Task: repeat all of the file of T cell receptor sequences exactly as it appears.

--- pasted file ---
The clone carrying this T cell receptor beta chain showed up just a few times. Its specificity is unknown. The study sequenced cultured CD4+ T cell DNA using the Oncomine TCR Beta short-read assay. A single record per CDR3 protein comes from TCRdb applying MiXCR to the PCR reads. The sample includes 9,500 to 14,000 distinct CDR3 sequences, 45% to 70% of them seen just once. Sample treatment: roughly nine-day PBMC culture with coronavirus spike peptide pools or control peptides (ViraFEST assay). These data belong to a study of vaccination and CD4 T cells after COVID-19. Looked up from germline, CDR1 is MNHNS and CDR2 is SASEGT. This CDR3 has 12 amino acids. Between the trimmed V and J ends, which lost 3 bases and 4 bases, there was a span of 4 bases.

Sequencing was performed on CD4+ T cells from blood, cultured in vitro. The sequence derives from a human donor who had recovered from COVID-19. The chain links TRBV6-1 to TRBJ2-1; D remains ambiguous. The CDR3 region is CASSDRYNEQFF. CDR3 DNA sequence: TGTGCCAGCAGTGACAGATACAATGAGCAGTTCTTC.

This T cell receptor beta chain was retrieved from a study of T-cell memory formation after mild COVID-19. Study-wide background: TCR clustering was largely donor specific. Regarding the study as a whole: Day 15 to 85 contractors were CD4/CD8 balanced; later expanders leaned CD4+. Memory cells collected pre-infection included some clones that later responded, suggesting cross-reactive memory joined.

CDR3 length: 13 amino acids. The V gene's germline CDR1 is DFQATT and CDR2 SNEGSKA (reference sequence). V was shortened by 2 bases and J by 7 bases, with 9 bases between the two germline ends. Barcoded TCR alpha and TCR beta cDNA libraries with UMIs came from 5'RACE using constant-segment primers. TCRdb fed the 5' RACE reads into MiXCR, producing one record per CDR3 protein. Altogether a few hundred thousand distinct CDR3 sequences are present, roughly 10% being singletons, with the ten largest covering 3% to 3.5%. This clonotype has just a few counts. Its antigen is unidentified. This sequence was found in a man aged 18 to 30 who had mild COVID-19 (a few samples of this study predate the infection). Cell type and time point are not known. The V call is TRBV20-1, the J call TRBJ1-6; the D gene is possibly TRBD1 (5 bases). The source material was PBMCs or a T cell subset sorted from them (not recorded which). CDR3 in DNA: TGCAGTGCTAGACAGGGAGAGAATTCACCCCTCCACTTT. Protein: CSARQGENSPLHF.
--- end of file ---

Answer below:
The clone carrying this T cell receptor beta chain showed up just a few times. Its specificity is unknown. The study sequenced cultured CD4+ T cell DNA using the Oncomine TCR Beta short-read assay. A single record per CDR3 protein comes from TCRdb applying MiXCR to the PCR reads. The sample includes 9,500 to 14,000 distinct CDR3 sequences, 45% to 70% of them seen just once. Sample treatment: roughly nine-day PBMC culture with coronavirus spike peptide pools or control peptides (ViraFEST assay). These data belong to a study of vaccination and CD4 T cells after COVID-19. Looked up from germline, CDR1 is MNHNS and CDR2 is SASEGT. This CDR3 has 12 amino acids. Between the trimmed V and J ends, which lost 3 bases and 4 bases, there was a span of 4 bases.

Sequencing was performed on CD4+ T cells from blood, cultured in vitro. The sequence derives from a human donor who had recovered from COVID-19. The chain links TRBV6-1 to TRBJ2-1; D remains ambiguous. The CDR3 region is CASSDRYNEQFF. CDR3 DNA sequence: TGTGCCAGCAGTGACAGATACAATGAGCAGTTCTTC.

This T cell receptor beta chain was retrieved from a study of T-cell memory formation after mild COVID-19. Study-wide background: TCR clustering was largely donor specific. Regarding the study as a whole: Day 15 to 85 contractors were CD4/CD8 balanced; later expanders leaned CD4+. Memory cells collected pre-infection included some clones that later responded, suggesting cross-reactive memory joined.

CDR3 length: 13 amino acids. The V gene's germline CDR1 is DFQATT and CDR2 SNEGSKA (reference sequence). V was shortened by 2 bases and J by 7 bases, with 9 bases between the two germline ends. Barcoded TCR alpha and TCR beta cDNA libraries with UMIs came from 5'RACE using constant-segment primers. TCRdb fed the 5' RACE reads into MiXCR, producing one record per CDR3 protein. Altogether a few hundred thousand distinct CDR3 sequences are present, roughly 10% being singletons, with the ten largest covering 3% to 3.5%. This clonotype has just a few counts. Its antigen is unidentified. This sequence was found in a man aged 18 to 30 who had mild COVID-19 (a few samples of this study predate the infection). Cell type and time point are not known. The V call is TRBV20-1, the J call TRBJ1-6; the D gene is possibly TRBD1 (5 bases). The source material was PBMCs or a T cell subset sorted from them (not recorded which). CDR3 in DNA: TGCAGTGCTAGACAGGGAGAGAATTCACCCCTCCACTTT. Protein: CSARQGENSPLHF.